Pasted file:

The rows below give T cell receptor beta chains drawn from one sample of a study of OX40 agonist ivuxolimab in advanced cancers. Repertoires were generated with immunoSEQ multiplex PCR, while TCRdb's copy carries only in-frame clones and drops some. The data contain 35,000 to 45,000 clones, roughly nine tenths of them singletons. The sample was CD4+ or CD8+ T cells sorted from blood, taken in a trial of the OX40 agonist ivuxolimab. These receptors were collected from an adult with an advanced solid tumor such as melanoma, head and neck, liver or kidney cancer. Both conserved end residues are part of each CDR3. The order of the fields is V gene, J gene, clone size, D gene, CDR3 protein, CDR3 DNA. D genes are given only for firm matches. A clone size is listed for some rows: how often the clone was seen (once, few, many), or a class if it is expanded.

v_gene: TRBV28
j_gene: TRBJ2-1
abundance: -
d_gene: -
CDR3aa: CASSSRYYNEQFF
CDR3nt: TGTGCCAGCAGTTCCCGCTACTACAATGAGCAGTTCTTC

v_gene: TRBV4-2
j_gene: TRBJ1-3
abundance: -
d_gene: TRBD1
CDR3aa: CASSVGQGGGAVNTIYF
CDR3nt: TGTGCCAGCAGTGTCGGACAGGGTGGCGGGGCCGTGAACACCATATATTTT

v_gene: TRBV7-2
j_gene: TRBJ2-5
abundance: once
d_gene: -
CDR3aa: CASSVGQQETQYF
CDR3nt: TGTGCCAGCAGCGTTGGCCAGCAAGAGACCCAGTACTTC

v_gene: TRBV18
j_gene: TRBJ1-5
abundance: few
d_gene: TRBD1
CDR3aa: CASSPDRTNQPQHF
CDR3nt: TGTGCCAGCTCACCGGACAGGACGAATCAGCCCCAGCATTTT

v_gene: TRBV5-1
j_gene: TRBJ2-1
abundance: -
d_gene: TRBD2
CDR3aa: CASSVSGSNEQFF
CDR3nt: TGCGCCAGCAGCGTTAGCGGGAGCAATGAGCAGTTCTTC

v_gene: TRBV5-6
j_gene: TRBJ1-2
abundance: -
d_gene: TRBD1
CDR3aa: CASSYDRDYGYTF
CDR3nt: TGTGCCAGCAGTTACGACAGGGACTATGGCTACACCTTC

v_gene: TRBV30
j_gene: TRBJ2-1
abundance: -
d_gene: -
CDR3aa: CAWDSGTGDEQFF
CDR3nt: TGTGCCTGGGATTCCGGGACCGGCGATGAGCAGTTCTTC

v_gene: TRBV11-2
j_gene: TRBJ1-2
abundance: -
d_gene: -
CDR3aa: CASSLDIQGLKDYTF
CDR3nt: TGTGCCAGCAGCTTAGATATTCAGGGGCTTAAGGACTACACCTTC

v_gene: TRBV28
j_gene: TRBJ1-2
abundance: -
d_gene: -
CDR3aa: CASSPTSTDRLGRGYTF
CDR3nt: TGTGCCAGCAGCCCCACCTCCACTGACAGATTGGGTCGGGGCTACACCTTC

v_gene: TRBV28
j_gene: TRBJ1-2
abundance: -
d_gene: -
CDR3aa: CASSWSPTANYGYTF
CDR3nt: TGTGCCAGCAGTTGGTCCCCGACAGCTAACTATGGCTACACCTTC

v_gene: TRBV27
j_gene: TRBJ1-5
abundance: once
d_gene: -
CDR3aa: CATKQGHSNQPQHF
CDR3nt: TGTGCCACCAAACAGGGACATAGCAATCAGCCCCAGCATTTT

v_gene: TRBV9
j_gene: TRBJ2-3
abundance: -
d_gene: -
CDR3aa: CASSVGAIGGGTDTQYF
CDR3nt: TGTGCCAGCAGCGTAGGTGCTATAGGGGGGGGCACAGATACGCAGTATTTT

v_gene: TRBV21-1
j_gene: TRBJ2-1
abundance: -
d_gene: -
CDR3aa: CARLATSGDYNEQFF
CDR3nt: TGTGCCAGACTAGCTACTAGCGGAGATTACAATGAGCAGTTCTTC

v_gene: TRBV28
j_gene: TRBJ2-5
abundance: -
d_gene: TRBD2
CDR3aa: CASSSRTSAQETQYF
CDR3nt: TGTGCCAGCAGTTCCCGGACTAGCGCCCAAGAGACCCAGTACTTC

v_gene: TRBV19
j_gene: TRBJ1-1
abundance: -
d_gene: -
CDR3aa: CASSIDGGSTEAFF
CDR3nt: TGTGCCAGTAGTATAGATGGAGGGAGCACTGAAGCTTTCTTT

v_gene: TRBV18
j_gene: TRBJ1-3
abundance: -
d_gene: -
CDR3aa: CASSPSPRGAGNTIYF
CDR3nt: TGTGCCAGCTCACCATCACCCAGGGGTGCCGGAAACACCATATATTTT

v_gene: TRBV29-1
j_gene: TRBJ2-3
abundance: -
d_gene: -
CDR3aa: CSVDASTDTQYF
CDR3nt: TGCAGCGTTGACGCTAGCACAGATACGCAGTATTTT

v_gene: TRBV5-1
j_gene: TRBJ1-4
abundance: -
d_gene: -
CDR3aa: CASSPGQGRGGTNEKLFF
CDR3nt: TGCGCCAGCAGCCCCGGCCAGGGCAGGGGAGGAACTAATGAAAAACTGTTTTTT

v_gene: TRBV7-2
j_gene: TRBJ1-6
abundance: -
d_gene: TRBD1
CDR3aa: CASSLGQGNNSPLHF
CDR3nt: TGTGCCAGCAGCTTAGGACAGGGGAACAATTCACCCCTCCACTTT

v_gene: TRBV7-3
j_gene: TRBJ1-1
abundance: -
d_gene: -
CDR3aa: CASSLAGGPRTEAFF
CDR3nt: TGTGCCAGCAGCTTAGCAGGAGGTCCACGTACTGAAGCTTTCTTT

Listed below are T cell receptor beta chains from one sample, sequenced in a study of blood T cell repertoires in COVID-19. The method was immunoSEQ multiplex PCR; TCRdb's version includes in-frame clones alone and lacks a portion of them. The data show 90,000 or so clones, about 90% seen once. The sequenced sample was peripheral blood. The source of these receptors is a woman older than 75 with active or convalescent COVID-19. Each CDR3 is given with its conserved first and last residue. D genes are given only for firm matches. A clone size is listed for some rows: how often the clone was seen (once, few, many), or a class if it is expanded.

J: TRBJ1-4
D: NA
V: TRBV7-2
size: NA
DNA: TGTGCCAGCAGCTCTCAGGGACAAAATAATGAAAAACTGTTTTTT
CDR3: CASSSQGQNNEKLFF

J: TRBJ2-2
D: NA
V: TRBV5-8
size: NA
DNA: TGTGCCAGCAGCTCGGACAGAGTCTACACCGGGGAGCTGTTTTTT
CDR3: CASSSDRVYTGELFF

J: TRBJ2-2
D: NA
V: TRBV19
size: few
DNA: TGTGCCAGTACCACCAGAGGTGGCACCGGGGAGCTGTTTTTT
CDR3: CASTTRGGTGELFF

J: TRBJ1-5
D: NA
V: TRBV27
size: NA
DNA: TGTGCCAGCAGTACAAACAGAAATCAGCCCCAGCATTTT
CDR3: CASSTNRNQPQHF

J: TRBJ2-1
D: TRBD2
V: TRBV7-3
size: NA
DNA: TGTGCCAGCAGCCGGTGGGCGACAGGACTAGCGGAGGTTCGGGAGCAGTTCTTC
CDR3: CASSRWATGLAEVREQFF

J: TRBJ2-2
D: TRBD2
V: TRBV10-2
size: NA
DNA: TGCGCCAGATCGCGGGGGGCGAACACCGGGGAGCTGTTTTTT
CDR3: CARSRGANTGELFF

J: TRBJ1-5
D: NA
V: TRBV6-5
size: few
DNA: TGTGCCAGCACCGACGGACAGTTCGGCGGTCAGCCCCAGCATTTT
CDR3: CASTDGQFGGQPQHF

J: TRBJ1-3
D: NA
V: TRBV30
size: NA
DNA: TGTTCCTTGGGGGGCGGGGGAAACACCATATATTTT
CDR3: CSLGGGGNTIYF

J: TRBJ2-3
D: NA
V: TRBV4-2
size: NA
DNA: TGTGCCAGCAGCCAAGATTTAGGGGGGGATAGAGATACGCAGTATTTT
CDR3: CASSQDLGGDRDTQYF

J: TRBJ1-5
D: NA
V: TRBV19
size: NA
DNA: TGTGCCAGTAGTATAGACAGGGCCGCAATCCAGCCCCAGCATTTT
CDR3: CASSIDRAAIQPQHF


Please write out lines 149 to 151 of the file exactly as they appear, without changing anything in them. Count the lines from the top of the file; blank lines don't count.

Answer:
V: TRBV7-3
size: NA
DNA: TGTGCCAGCAGCCGGTGGGCGACAGGACTAGCGGAGGTTCGGGAGCAGTTCTTC